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Indiana RV manufacturers and dealers landed nearly a quarter of the $2.3 billion in contracts issued so far to rebuild the Gulf Coast region following Hurricane Katrina, according to the Indianapolis Star.
The largest percentage of the $586 million directed at the Indiana RV industry went to Gulf Stream Coach Inc., Nappanee, Ind., which received a $521.6 million contract to build temporary housing for victims of Hurricane Katrina. At least one manufactured home builder – Fall Creek Homes LLC, Elkhart for $4.27 million – and seven Indiana RV dealers received contracts to provide travel trailers from their lots, according to the newspaper.
The dealers were: Tom Stinnett Holiday RV, Clarksville, $37 million; Tom Raper RV Inc., Richard, $14.6 million; Marks RV Sale, Greenfield, $4.95 million; Great Lake RV Center, Elkhart, $1.69 million; Tiara RV sales, Elkhart, $1.52 million; and Walnut Ridge Family Trailer Sales, New Castle, $1.06 million. “It’s good news for the state of Indiana, and it’s benefiting the economy overall,” said Wes Sedgwick, spokesman for the Indiana Economic Development Corp.
Dennis Harney, executive director of the Indiana Manufactured Housing Association-Recreational Vehicle Indiana Council, said Indiana’s location worked to the advantage of the state’s dealers.
Previously, companies in the Carolinas and Georgia were favored because they were closer to hurricane damage that periodically occurs in Florida, he said. But when Katrina hit Louisiana, Indiana became a viable alternative. Indiana’s RV industry has assisted FEMA in other disaster zones, but never to this degree. “The demand is not like anything we have seen before,” Harney said.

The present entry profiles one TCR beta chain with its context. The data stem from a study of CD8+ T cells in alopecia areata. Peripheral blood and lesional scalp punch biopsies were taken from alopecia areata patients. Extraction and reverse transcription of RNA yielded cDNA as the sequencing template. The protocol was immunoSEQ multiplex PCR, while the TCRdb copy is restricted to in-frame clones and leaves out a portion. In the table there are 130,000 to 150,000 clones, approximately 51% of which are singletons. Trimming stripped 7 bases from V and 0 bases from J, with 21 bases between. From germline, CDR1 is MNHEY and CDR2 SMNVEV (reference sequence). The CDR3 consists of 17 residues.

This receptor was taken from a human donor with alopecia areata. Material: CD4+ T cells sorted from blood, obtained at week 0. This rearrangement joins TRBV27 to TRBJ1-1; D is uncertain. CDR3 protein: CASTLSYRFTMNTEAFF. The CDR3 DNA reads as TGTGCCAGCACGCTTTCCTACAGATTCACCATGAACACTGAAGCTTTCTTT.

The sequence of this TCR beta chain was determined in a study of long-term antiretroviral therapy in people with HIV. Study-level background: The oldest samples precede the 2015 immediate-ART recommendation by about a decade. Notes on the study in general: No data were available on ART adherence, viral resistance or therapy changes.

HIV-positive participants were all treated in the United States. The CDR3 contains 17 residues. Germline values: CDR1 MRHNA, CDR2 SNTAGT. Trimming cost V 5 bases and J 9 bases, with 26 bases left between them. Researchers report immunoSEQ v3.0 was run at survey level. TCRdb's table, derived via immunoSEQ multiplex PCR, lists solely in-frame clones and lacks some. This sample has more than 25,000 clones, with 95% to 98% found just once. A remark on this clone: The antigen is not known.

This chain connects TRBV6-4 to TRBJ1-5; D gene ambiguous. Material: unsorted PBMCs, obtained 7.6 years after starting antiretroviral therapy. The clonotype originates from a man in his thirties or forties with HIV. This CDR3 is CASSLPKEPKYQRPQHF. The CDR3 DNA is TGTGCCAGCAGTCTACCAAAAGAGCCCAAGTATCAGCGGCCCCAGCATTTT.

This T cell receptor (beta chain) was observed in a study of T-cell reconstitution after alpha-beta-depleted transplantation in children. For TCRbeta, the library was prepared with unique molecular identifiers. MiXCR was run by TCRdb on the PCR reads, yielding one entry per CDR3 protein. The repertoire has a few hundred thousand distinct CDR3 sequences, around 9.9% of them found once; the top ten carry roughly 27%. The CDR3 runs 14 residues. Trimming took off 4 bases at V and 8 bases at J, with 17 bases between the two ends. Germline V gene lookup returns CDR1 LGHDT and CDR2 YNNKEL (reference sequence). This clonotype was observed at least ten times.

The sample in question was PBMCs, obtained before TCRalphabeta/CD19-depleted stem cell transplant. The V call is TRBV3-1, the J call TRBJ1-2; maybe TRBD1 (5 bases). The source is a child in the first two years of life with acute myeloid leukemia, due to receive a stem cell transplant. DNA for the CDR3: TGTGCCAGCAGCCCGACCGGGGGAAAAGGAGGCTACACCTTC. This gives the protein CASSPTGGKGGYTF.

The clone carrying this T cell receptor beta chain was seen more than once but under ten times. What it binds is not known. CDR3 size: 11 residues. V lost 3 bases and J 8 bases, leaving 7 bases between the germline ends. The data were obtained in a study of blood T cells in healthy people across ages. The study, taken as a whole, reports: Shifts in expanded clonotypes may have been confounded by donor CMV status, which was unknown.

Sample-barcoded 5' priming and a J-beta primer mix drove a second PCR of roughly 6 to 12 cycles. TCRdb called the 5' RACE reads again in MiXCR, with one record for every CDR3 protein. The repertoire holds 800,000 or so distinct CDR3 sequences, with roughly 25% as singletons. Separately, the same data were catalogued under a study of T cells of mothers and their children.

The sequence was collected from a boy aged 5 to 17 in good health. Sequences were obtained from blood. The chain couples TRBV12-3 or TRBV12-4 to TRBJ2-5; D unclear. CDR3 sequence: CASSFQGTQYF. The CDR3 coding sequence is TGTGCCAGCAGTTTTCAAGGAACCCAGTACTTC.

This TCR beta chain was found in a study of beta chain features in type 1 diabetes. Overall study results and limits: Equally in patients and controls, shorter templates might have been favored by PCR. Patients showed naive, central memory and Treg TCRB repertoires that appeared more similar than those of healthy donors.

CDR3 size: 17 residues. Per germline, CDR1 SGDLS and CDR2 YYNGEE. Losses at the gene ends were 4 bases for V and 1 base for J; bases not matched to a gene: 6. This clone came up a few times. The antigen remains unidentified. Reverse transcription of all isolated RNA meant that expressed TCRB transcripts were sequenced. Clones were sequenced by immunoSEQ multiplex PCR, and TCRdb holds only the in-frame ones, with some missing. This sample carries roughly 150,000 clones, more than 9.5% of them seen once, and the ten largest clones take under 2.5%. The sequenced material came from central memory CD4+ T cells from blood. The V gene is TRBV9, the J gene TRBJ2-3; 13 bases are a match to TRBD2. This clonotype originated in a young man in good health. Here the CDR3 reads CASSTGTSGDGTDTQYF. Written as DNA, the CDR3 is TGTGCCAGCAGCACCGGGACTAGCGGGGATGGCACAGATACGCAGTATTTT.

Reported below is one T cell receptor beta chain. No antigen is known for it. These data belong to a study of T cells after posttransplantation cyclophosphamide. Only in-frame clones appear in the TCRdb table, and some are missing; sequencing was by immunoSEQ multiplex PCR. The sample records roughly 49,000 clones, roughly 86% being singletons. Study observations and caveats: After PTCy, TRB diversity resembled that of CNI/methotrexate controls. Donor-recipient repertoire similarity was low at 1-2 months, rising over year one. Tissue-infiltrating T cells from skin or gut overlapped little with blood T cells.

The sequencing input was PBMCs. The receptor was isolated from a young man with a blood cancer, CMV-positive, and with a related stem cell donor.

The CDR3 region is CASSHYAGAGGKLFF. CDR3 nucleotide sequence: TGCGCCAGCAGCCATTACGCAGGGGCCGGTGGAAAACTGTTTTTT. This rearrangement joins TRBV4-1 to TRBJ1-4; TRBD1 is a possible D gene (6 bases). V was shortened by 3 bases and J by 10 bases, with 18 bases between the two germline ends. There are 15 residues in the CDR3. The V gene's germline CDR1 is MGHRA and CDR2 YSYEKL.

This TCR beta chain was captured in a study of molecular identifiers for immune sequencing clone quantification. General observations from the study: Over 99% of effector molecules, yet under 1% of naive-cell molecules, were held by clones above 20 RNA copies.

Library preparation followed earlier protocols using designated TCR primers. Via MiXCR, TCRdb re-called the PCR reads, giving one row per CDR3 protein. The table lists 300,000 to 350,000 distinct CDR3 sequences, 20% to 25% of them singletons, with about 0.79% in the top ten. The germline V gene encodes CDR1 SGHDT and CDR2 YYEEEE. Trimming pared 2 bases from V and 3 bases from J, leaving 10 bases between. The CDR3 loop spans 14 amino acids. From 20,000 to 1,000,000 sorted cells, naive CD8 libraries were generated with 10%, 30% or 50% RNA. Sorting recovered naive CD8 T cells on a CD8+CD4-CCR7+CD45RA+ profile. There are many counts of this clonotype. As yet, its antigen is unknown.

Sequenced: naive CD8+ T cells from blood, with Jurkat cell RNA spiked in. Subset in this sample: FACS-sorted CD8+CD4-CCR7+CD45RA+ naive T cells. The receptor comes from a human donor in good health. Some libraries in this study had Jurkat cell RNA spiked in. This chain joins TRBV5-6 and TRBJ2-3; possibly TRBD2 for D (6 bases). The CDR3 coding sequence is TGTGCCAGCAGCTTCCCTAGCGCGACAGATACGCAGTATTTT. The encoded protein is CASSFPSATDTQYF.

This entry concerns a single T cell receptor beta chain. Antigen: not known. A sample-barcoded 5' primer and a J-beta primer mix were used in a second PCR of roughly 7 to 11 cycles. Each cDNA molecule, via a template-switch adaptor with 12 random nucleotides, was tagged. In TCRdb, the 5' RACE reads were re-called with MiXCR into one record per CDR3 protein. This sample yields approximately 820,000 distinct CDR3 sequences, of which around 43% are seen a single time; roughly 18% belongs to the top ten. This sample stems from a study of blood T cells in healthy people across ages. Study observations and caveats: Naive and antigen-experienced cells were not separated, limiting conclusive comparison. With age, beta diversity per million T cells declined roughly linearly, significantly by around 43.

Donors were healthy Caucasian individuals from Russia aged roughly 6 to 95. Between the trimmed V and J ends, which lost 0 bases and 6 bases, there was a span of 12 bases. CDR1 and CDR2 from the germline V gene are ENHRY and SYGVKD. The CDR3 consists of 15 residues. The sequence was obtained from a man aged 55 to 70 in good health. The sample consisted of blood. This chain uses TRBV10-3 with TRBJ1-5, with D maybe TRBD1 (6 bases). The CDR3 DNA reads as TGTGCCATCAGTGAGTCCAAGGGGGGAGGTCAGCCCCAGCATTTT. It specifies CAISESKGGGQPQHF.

And the demand is posing challenges.
Some manufacturers have experienced a shortage of raw materials and drivers needed to deliver those materials to Indiana plants. Many certified RV haulers are opting to do the long haul to the coast rather than a run next door. The workload and accompanying shortages have forced some smaller companies such as Indiana Building Systems, a subcontractor, to become increasingly resourceful.
CEO John Guequierre said his 106 employees are working 12-hour days and partial Saturdays to build 500 manufactured homes for FEMA. Production doubled for the company in the first week, and sometimes the shortage of raw materials and deadline pressures have sent employees scurrying away to nearby Home Depot stores to pick up siding and other supplies. Working for FEMA also means meeting new regulations, specifications and guidelines.
“We have never hit this volume before,” Guequierre said. “And there are ongoing hour-to-hour and day-to-day challenges.”
The firm hired 34 employees to help finish its orders by Christmas. Depending on future contracts, those jobs may become permanent posts, Guequierre said.
At Tom Stinnett Holiday RV, RVs are being shipped every day to holding stations in Alabama, Mississippi and Louisiana. “There’s a huge need down there, and we want to try and help,” said owner Tom Stinnett, who recently spent some time in the affected areas. Relatives of Stinnett’s wife had their homes in Louisiana destroyed by the hurricane, and he and his wife shipped four RVs to family members.
Others also are doing more than fulfilling their contractual requirements. At Tom Raper RV, employees donated food, clothes and money to be shipped with the $14.6 million worth of trailers that FEMA ordered. Friends and family members of employees have volunteered to drive the RVs to the holding areas. “We all are working as a team,” said Sheril Ward, Raper’s senior director of public relations.
The companies also are expecting future contracts for Katrina rebuilding. “When the new contracts are out, it’s only inevitable that Indiana companies will get some of them,” Harney said. “After all, this is where many of the companies and manufacturing plants are located.”